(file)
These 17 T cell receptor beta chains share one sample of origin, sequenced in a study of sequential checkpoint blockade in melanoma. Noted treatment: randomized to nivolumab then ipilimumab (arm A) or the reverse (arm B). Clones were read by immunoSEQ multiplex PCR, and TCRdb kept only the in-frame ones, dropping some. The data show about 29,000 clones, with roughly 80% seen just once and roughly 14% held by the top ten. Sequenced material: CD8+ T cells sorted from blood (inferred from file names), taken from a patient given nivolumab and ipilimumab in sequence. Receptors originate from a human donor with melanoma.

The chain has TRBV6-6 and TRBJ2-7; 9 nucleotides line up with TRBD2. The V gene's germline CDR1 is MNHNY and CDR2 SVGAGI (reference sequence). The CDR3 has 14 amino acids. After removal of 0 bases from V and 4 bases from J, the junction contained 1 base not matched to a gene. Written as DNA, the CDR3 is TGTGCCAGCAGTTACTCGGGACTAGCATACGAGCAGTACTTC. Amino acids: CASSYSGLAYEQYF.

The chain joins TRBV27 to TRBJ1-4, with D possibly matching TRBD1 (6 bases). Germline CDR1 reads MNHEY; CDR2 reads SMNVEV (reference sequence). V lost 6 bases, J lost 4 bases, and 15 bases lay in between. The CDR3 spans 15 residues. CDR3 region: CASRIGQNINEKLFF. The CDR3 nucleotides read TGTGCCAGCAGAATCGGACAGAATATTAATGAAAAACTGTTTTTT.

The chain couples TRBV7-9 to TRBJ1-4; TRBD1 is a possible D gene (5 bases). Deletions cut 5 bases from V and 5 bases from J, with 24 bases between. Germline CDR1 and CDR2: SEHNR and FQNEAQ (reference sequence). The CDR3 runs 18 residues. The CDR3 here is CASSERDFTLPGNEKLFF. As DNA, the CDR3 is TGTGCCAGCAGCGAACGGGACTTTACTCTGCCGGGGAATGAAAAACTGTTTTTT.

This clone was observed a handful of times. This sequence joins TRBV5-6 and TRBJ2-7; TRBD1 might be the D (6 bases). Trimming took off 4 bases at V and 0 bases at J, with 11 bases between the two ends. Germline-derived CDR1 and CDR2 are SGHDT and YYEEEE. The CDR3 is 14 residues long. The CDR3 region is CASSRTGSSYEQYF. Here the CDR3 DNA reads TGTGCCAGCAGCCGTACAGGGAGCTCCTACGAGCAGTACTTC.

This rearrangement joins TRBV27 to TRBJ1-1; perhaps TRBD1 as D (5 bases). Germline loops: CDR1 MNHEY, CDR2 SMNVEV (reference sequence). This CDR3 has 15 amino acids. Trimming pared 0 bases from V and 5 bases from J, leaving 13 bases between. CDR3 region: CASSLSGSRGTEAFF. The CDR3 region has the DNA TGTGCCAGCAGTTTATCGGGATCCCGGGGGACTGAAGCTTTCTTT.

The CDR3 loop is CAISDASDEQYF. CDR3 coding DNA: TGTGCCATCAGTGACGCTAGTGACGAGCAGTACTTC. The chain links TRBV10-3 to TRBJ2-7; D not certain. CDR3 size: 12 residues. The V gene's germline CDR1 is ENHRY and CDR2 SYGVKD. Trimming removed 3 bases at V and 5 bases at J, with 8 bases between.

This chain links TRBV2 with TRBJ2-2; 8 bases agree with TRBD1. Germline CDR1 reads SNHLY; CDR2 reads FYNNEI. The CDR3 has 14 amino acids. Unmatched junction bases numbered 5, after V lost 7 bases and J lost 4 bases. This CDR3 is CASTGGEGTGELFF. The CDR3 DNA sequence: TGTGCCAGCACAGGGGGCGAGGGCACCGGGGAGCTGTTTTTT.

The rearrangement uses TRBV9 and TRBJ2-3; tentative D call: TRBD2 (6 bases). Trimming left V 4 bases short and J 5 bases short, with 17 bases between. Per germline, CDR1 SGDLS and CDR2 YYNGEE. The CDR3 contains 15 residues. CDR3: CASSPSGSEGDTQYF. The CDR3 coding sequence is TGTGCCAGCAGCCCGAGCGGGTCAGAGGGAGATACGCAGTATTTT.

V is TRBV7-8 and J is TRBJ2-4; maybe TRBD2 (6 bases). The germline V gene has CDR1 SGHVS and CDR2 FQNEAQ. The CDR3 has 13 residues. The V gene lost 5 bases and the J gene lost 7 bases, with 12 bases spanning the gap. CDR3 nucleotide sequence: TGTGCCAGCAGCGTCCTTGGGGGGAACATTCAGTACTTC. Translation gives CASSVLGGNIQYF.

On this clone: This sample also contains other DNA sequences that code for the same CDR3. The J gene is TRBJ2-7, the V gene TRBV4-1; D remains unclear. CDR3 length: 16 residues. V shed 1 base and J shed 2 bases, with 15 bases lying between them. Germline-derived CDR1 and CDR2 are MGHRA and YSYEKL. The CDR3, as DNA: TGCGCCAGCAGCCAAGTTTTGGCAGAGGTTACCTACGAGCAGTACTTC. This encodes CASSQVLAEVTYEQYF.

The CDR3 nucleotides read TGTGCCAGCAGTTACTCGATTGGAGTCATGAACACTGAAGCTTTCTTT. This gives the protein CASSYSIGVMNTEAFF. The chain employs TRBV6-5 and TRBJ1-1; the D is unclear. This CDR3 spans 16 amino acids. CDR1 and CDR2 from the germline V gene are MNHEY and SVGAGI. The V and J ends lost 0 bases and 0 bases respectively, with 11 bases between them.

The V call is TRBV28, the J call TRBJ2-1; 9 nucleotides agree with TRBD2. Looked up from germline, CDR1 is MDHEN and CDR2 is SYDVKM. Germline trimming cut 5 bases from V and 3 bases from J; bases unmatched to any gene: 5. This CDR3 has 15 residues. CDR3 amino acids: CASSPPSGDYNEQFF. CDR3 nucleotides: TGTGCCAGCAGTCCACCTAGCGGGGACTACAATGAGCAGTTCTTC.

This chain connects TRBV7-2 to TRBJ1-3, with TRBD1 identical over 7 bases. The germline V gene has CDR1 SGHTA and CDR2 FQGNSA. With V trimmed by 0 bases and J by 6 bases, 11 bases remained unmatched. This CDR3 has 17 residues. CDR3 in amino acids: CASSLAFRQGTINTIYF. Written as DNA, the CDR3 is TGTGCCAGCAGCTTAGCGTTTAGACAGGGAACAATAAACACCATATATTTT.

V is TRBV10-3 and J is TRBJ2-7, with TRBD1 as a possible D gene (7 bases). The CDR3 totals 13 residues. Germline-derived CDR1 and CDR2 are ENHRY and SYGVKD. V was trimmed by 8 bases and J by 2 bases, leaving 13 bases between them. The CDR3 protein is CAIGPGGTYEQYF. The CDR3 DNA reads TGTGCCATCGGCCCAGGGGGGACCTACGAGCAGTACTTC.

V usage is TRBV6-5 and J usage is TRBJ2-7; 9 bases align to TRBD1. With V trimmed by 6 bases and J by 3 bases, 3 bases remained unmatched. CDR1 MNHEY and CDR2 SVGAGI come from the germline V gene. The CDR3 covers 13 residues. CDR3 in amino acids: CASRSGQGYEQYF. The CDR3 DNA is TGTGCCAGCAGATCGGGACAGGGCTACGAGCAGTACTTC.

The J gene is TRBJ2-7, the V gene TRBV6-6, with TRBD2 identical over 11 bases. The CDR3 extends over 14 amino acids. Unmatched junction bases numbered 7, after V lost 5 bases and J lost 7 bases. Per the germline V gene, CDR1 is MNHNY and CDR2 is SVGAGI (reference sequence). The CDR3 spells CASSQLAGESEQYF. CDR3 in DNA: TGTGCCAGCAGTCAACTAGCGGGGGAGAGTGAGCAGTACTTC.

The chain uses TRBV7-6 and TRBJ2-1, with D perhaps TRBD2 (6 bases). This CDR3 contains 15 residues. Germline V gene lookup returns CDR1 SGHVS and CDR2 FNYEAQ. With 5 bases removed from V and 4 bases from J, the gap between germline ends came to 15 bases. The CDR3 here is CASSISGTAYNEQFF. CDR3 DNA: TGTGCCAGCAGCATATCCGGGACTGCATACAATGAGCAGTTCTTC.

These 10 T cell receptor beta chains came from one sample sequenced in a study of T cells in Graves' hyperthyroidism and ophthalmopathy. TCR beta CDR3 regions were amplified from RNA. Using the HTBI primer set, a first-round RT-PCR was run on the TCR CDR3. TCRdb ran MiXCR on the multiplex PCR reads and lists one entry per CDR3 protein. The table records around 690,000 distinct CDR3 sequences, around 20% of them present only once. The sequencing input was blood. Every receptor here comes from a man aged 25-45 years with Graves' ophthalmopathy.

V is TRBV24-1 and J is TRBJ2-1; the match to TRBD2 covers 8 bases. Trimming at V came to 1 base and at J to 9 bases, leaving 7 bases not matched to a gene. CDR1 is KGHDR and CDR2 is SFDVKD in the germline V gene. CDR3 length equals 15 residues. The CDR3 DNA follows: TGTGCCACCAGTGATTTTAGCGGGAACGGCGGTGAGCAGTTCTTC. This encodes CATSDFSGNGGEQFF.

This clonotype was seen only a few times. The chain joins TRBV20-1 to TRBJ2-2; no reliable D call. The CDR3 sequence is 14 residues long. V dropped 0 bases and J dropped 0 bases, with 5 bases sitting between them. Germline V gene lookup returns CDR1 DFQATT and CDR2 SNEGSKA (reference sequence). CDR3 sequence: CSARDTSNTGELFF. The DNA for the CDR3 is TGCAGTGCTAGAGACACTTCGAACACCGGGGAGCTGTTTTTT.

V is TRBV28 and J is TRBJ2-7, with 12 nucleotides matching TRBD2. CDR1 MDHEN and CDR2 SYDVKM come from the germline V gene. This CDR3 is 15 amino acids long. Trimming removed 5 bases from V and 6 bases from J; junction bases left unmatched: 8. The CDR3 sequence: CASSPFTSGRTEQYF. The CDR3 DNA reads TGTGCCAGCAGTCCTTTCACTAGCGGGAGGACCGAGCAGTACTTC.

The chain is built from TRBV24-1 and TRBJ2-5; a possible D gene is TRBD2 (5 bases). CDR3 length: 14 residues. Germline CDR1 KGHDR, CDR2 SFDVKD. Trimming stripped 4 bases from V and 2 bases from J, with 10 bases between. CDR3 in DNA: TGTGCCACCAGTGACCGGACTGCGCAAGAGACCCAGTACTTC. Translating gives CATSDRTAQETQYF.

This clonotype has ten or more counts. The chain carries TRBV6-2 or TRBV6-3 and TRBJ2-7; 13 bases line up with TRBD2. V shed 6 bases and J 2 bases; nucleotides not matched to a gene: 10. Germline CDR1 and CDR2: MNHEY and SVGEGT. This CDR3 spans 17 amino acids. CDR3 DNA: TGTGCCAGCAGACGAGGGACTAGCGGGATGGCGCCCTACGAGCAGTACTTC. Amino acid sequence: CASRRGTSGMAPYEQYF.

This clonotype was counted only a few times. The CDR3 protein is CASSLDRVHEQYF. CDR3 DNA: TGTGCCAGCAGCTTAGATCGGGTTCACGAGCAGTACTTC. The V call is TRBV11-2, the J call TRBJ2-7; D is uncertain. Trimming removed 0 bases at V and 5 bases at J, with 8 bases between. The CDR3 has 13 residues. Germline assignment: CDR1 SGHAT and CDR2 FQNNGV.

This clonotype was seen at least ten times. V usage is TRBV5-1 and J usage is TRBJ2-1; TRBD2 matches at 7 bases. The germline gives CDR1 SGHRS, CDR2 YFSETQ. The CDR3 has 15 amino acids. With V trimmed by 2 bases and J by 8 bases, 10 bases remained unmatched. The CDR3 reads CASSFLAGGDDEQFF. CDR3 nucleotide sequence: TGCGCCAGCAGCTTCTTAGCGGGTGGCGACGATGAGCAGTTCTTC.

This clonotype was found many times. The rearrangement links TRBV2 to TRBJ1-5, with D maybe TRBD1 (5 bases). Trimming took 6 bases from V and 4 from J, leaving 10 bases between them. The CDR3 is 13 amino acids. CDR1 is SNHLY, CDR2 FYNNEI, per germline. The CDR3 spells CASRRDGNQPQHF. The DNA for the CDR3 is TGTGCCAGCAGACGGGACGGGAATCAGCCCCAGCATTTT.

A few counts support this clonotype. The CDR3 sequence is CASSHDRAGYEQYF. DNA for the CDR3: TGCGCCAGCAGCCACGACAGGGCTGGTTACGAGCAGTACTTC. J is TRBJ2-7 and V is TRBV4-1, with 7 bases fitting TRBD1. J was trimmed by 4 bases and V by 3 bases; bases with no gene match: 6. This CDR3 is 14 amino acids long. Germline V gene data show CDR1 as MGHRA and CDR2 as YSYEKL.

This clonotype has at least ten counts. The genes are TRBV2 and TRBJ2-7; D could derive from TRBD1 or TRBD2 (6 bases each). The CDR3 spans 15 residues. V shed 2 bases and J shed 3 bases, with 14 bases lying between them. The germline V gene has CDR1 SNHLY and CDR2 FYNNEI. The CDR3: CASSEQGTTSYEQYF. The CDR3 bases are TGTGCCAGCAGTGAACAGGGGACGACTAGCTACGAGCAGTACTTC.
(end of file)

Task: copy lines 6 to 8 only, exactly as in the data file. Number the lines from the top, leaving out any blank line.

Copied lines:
This rearrangement joins TRBV27 to TRBJ1-1; perhaps TRBD1 as D (5 bases). Germline loops: CDR1 MNHEY, CDR2 SMNVEV (reference sequence). This CDR3 has 15 amino acids. Trimming pared 0 bases from V and 5 bases from J, leaving 13 bases between. CDR3 region: CASSLSGSRGTEAFF. The CDR3 region has the DNA TGTGCCAGCAGTTTATCGGGATCCCGGGGGACTGAAGCTTTCTTT.

The CDR3 loop is CAISDASDEQYF. CDR3 coding DNA: TGTGCCATCAGTGACGCTAGTGACGAGCAGTACTTC. The chain links TRBV10-3 to TRBJ2-7; D not certain. CDR3 size: 12 residues. The V gene's germline CDR1 is ENHRY and CDR2 SYGVKD. Trimming removed 3 bases at V and 5 bases at J, with 8 bases between.

This chain links TRBV2 with TRBJ2-2; 8 bases agree with TRBD1. Germline CDR1 reads SNHLY; CDR2 reads FYNNEI. The CDR3 has 14 amino acids. Unmatched junction bases numbered 5, after V lost 7 bases and J lost 4 bases. This CDR3 is CASTGGEGTGELFF. The CDR3 DNA sequence: TGTGCCAGCACAGGGGGCGAGGGCACCGGGGAGCTGTTTTTT.